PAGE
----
BALTIMORE — Aroldis Chapman is floundering, having allowed runs in four straight appearances, but the Yankees bullpen as a whole is still thriving.
Michael King is a big part of that and the right-hander’s dominance was on full display in a 5-4 win over the Orioles on Tuesday night, when he retired all nine batters he faced. He struck out six after coming on to replace Jameson Taillon with a runner on second and no one out in the bottom of the sixth.
King got out of that jam and mowed down the other hitters he saw.
“He’s one of the best relievers in the league, especially when you consider the amount of innings we’ve been able to get from him,’’ manager Aaron Boone said. “Really impact innings.”
King has made no secret that he’d like to be a starter again, but he’s taken to the role he’s in now.
“If [Boone] thinks I’m valuable out of the pen, I’ll gladly do it,” King said. “If the time comes when he wants me to start, I’ll do it. I want to help the team win in as many ways as possible.”
Lately, the Yankees have been winning in spite of Chapman.
Boone said the lefty, who has battled command problems for much of the season, was “maybe a tick off’’ on Tuesday, when he gave up three hits in an outing for the first time.
Boone said he didn’t consider removing Chapman for Clay Holmes before Chapman got Cedric Mullins to pop out on a 97 mph four-seamer to end the game with the potential winning runs on base.
Gleyber Torres had two more hits Tuesday, a day after he reached base four times.
It’s the latest in a recent uptick in results for the second baseman, who also made a nice defensive play Monday to help prevent a Baltimore rally in the first inning of the Yankees’ win.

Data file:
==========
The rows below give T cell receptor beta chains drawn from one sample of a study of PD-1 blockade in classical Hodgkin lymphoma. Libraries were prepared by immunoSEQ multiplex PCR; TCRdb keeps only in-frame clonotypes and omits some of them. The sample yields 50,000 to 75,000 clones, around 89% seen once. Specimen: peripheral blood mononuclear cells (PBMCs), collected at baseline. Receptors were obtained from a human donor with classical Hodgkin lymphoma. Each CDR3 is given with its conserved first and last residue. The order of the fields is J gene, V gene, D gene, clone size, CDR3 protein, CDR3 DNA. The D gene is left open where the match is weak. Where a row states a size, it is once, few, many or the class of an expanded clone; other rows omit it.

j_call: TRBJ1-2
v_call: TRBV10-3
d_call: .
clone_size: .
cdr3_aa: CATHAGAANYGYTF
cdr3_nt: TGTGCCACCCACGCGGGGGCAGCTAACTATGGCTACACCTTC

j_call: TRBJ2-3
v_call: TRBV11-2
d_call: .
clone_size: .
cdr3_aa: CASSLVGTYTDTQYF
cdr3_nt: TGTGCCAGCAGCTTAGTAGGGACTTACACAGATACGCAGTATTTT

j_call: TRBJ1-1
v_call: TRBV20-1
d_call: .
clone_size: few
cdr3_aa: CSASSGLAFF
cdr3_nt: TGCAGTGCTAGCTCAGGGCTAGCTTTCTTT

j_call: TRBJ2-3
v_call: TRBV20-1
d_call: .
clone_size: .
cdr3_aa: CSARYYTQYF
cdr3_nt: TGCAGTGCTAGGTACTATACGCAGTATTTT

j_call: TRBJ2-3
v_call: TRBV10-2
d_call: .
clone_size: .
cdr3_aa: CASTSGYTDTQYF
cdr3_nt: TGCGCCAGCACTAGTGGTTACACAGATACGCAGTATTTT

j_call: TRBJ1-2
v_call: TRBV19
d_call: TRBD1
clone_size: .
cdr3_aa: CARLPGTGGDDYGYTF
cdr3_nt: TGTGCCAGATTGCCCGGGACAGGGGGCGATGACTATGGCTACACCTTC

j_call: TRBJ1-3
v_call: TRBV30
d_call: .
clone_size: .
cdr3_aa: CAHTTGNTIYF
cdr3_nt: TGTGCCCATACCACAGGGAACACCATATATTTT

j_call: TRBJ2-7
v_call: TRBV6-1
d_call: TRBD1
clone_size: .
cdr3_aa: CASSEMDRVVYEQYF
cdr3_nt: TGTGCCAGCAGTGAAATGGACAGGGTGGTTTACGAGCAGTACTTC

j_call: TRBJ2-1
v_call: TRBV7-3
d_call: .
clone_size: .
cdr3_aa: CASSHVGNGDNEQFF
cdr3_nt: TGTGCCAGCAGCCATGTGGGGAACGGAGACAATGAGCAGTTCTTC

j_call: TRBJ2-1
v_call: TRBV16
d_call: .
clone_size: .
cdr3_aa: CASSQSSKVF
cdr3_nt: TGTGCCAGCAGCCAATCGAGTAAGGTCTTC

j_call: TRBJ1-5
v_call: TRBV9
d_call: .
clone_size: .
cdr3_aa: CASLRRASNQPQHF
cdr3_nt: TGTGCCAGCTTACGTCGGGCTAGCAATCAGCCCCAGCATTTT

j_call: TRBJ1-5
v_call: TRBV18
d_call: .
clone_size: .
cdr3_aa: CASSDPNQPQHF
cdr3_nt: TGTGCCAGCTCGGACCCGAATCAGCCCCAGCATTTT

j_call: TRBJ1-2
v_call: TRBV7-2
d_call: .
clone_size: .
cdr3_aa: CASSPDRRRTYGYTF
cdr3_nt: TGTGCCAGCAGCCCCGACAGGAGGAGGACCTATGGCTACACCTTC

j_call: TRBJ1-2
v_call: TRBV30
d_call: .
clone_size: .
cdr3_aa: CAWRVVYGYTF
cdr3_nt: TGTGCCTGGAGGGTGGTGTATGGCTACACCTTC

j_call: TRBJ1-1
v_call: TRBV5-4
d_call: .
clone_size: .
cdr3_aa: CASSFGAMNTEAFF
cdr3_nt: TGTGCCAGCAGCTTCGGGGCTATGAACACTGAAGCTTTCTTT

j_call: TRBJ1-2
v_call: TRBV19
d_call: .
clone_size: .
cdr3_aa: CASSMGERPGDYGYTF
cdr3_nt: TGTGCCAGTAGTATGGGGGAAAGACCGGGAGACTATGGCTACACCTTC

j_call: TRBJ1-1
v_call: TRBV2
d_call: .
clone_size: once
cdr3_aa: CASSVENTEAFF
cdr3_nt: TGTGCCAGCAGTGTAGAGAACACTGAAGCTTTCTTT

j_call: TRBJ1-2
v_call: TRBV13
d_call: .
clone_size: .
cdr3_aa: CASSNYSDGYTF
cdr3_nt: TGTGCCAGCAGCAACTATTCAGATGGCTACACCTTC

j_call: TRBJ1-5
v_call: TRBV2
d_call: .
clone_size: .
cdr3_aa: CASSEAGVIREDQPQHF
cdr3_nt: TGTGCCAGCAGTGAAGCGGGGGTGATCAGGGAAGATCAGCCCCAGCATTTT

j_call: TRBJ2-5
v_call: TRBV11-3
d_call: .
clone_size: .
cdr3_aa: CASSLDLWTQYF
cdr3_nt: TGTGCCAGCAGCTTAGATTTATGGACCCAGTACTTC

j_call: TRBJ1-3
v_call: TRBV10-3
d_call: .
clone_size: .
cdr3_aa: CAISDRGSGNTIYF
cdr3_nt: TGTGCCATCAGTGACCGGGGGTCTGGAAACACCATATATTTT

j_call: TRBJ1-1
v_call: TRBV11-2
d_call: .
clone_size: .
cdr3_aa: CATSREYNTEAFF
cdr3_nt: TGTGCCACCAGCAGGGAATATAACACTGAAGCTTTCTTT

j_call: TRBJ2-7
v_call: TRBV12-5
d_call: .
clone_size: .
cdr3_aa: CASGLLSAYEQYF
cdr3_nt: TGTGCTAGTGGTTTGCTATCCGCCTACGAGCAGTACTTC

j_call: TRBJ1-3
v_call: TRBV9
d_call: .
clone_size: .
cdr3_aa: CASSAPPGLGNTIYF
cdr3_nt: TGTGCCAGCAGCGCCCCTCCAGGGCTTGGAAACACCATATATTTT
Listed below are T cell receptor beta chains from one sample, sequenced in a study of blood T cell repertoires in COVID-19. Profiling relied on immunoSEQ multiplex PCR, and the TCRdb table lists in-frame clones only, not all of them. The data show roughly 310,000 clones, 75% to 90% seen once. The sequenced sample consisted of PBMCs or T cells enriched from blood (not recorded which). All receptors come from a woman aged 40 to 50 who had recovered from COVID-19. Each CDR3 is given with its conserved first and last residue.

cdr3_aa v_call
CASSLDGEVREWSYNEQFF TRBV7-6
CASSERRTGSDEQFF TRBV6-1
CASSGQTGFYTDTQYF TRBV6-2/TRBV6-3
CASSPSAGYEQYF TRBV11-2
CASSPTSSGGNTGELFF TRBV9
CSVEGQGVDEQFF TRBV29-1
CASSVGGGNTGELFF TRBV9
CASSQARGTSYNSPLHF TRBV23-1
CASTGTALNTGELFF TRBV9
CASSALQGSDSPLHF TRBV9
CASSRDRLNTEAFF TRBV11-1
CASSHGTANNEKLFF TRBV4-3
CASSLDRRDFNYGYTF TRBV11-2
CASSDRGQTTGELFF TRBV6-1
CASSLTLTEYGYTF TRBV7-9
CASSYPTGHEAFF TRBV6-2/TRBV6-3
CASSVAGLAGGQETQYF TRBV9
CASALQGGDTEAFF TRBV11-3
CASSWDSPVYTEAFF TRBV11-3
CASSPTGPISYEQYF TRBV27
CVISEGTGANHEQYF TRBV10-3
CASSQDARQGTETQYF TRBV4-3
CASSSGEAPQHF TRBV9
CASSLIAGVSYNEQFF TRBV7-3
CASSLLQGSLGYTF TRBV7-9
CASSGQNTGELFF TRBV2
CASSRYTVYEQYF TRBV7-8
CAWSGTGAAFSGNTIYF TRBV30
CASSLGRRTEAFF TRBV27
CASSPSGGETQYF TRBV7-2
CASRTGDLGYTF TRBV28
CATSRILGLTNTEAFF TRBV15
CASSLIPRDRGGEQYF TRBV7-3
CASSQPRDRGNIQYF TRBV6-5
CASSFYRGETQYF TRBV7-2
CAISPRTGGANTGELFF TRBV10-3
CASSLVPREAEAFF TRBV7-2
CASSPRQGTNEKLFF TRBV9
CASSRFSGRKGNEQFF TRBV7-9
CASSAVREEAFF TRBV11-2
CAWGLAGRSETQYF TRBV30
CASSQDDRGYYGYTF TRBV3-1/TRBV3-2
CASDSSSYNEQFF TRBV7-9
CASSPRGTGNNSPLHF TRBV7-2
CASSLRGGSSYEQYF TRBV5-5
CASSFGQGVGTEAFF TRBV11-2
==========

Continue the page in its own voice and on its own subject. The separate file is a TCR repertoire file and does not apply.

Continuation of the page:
Torres has nine hits, four runs, a homer, five RBIs and three walks in his past six games and has two more games (Wednesday and Thursday) at Camden Yards — a place where he has hit well throughout his career.
His OPS had jumped from .654 on May 10 to .729 entering Tuesday.
“He hit better than his numbers suggest,’’ Boone said of Torres, who had not been rewarded with results through most of the first month of the regular season. “The quality of contact is absolutely where it was [earlier in his career]. That dates back to spring training when he was having good at-bats from the get-go.”
Torres struggled with his balance at the plate each of the last two seasons, but he has been better this year, which made Boone confident the hits would come.
And no doubt the move back to second base from shortstop has helped, as well.
“He’s playing well, so I’m sure he is a little more relaxed,’’ Boone said. “He’s playing the position well… and he’s probably more comfortable there.”
Boone also said he is pleased with how Torres has responded after two straight subpar seasons.
“I think it is motivating,’’ Boone said of how Torres played the previous two years. “He’s taking advantage of his experience.”
Two of the players who came over in the trade that sent Gary Sanchez and Gio Urshela to the Twins are hitting well at the same time.
Josh Donaldson, in addition to playing excellent defense at third base lately, has three homers in his past six games. He went 1-for-4 with a run Tuesday.
Isiah Kiner-Falefa has also hit well on the current road trip, going 6-for-17 with three runs, two walks and a pair of stolen bases. He has hit better away from Yankee Stadium throughout his first season in The Bronx.
Aaron Hicks didn’t start Tuesday (though he came in for defense in the ninth inning) as the regulars continue to rest during the Yankees’ stretch of 23 games in 22 days.
Unlike much of the rest of the lineup, Hicks has not gotten going at all this year and is in the midst of a 2-for-29 stretch, with one extra-base hit, two RBIs, seven walks and eight strikeouts.
His numbers from the left side (.560 OPS) have been especially rough.
“He’s doing what he does to control the zone and getting on base as he’s trying to find his way a little bit,’’ Boone said. “Hopefully he continues to do that while hopefully catching fire a little bit and getting to where he’s making consistently hard contact.”
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